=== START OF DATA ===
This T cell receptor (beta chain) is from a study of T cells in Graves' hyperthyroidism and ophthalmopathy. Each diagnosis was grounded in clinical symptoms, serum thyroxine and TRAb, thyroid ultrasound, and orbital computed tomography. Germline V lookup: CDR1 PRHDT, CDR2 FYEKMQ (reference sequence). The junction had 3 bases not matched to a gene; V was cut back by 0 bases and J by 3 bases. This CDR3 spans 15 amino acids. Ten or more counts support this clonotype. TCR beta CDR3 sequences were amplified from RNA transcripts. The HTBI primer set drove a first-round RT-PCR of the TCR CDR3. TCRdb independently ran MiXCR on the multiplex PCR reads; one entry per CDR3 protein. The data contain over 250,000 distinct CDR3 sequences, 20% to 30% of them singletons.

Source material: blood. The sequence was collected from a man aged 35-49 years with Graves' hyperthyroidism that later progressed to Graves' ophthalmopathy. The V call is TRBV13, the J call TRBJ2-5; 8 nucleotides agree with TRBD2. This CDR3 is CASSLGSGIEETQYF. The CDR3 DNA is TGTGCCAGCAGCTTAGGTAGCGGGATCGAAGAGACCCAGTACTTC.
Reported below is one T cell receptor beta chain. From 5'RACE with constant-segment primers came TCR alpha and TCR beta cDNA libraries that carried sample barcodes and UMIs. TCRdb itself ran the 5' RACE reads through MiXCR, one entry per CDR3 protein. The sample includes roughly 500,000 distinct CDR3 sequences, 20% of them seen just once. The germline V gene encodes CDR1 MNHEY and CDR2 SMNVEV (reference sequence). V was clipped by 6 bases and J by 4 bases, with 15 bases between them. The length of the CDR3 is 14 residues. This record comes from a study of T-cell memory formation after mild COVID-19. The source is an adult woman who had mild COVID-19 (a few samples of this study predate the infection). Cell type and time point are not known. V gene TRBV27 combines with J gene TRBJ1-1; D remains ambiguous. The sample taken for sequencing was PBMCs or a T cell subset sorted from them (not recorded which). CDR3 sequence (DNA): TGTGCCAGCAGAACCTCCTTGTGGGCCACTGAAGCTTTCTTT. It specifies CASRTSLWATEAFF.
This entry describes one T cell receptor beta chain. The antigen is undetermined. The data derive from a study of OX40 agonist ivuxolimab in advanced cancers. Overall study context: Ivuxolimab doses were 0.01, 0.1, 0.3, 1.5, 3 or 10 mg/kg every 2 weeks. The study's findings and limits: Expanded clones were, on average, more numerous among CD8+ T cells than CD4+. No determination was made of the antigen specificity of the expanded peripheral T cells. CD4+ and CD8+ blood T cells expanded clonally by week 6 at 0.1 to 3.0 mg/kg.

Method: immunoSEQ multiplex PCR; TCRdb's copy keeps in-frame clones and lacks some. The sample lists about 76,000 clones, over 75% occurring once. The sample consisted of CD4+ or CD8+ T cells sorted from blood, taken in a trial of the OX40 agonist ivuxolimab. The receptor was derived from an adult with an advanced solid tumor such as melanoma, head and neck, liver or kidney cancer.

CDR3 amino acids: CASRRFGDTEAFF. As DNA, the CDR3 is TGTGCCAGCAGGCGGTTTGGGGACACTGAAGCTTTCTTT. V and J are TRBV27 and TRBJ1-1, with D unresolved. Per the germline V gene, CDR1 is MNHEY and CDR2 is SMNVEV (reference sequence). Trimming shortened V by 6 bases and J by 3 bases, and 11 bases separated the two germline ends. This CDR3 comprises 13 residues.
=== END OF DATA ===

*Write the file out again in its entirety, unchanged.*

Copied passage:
This T cell receptor (beta chain) is from a study of T cells in Graves' hyperthyroidism and ophthalmopathy. Each diagnosis was grounded in clinical symptoms, serum thyroxine and TRAb, thyroid ultrasound, and orbital computed tomography. Germline V lookup: CDR1 PRHDT, CDR2 FYEKMQ (reference sequence). The junction had 3 bases not matched to a gene; V was cut back by 0 bases and J by 3 bases. This CDR3 spans 15 amino acids. Ten or more counts support this clonotype. TCR beta CDR3 sequences were amplified from RNA transcripts. The HTBI primer set drove a first-round RT-PCR of the TCR CDR3. TCRdb independently ran MiXCR on the multiplex PCR reads; one entry per CDR3 protein. The data contain over 250,000 distinct CDR3 sequences, 20% to 30% of them singletons.

Source material: blood. The sequence was collected from a man aged 35-49 years with Graves' hyperthyroidism that later progressed to Graves' ophthalmopathy. The V call is TRBV13, the J call TRBJ2-5; 8 nucleotides agree with TRBD2. This CDR3 is CASSLGSGIEETQYF. The CDR3 DNA is TGTGCCAGCAGCTTAGGTAGCGGGATCGAAGAGACCCAGTACTTC.
Reported below is one T cell receptor beta chain. From 5'RACE with constant-segment primers came TCR alpha and TCR beta cDNA libraries that carried sample barcodes and UMIs. TCRdb itself ran the 5' RACE reads through MiXCR, one entry per CDR3 protein. The sample includes roughly 500,000 distinct CDR3 sequences, 20% of them seen just once. The germline V gene encodes CDR1 MNHEY and CDR2 SMNVEV (reference sequence). V was clipped by 6 bases and J by 4 bases, with 15 bases between them. The length of the CDR3 is 14 residues. This record comes from a study of T-cell memory formation after mild COVID-19. The source is an adult woman who had mild COVID-19 (a few samples of this study predate the infection). Cell type and time point are not known. V gene TRBV27 combines with J gene TRBJ1-1; D remains ambiguous. The sample taken for sequencing was PBMCs or a T cell subset sorted from them (not recorded which). CDR3 sequence (DNA): TGTGCCAGCAGAACCTCCTTGTGGGCCACTGAAGCTTTCTTT. It specifies CASRTSLWATEAFF.
This entry describes one T cell receptor beta chain. The antigen is undetermined. The data derive from a study of OX40 agonist ivuxolimab in advanced cancers. Overall study context: Ivuxolimab doses were 0.01, 0.1, 0.3, 1.5, 3 or 10 mg/kg every 2 weeks. The study's findings and limits: Expanded clones were, on average, more numerous among CD8+ T cells than CD4+. No determination was made of the antigen specificity of the expanded peripheral T cells. CD4+ and CD8+ blood T cells expanded clonally by week 6 at 0.1 to 3.0 mg/kg.

Method: immunoSEQ multiplex PCR; TCRdb's copy keeps in-frame clones and lacks some. The sample lists about 76,000 clones, over 75% occurring once. The sample consisted of CD4+ or CD8+ T cells sorted from blood, taken in a trial of the OX40 agonist ivuxolimab. The receptor was derived from an adult with an advanced solid tumor such as melanoma, head and neck, liver or kidney cancer.

CDR3 amino acids: CASRRFGDTEAFF. As DNA, the CDR3 is TGTGCCAGCAGGCGGTTTGGGGACACTGAAGCTTTCTTT. V and J are TRBV27 and TRBJ1-1, with D unresolved. Per the germline V gene, CDR1 is MNHEY and CDR2 is SMNVEV (reference sequence). Trimming shortened V by 6 bases and J by 3 bases, and 11 bases separated the two germline ends. This CDR3 comprises 13 residues.